Scientists from the University of Michigan have invented a heartbeat-powered pacemaker, avoiding the need for surgery every five years to replace the battery. And what is the source of power for this revolutionary device? The very heartbeats triggered by it.
Engineering researchers initially designed it for light unmanned aeroplanes, where it could generate power from wing vibrations.
The pacemaker has been designed to harvest energy from the reverberation of a beating heart through the chest and then convert it to electricity. It is capable of running either a pacemaker or an implanted defibrillator.
This new system could save patients from repeated surgery, as, currently, that is the only way to replace the batteries, which last 5 to 10 years.
Amin Karami, of the university’s department of aerospace engineering, said: “The idea is to use ambient vibrations that are typically wasted, and convert them to electrical energy. If you put your hand on top og your heart, you can feel these vibrations all over your torso.”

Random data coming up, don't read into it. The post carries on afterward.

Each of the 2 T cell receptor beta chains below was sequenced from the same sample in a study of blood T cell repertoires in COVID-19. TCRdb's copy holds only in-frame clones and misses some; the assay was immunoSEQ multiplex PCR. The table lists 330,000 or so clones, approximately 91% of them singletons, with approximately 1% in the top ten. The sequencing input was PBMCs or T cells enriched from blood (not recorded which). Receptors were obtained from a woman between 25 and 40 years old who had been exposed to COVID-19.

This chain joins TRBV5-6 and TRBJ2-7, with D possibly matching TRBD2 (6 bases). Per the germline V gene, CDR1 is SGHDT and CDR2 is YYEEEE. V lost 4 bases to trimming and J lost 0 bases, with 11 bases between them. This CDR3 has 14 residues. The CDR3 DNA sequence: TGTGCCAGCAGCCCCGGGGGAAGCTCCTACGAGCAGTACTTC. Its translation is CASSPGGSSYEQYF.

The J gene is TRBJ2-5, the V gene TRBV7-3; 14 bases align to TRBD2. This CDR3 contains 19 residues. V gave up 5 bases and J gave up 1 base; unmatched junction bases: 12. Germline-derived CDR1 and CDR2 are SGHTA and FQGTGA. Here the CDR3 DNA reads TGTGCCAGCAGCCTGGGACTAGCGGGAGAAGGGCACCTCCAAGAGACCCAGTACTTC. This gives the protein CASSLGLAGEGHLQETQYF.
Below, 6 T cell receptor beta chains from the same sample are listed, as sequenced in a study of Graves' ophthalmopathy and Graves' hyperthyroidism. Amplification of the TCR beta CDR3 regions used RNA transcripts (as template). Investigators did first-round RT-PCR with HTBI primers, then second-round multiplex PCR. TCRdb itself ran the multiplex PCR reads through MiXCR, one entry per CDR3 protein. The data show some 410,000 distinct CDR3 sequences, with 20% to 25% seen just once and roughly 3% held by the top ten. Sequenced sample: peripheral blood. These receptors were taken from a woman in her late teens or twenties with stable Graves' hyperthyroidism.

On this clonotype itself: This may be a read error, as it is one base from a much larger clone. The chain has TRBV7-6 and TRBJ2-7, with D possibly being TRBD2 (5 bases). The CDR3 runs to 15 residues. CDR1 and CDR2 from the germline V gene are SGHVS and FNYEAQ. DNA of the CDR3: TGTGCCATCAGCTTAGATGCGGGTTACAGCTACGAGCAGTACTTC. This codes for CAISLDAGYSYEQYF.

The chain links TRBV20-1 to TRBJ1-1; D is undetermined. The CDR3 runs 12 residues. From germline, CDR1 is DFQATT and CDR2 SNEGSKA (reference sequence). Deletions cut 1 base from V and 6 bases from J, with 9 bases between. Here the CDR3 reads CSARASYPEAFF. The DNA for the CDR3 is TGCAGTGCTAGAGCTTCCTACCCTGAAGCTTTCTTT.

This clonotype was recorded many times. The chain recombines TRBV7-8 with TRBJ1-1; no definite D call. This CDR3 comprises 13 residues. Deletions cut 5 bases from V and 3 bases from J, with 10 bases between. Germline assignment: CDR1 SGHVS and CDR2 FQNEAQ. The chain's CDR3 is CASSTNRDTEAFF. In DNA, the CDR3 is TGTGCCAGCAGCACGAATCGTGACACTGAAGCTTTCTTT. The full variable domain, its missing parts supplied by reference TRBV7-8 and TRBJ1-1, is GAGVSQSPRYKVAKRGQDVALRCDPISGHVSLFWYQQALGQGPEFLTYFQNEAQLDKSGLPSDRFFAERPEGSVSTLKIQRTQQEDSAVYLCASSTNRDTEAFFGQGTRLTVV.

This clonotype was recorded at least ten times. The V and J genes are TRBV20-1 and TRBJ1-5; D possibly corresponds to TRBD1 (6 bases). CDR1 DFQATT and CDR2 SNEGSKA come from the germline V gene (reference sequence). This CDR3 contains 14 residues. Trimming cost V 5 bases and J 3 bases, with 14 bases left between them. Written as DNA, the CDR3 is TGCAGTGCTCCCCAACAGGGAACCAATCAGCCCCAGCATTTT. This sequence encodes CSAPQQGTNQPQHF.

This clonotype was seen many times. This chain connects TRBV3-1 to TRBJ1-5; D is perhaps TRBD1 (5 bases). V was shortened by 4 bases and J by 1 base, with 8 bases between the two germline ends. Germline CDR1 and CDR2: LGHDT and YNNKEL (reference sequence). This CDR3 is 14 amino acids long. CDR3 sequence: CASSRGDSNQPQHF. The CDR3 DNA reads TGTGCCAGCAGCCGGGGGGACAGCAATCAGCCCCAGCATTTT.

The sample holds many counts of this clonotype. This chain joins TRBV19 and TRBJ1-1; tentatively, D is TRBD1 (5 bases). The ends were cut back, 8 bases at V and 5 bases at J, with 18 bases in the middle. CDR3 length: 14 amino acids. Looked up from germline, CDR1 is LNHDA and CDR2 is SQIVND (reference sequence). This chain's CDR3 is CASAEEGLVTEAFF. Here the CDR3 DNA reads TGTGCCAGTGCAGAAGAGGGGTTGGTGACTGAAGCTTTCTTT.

The researchers have not yet built a prototype, but have produced detailed designs and run successful simulations.
A slice of material only 1/100 of an inch thick would catch the vibrations and briefly expand slightly, converting mechanical stress into electricity. With magnets boosting the signal, the new device could generate 10 microwatts of power, which is about eight times the amount a pacemaker needs to operate.
Written exclusively for The Life Dept | Live Longer | 5 March 2012
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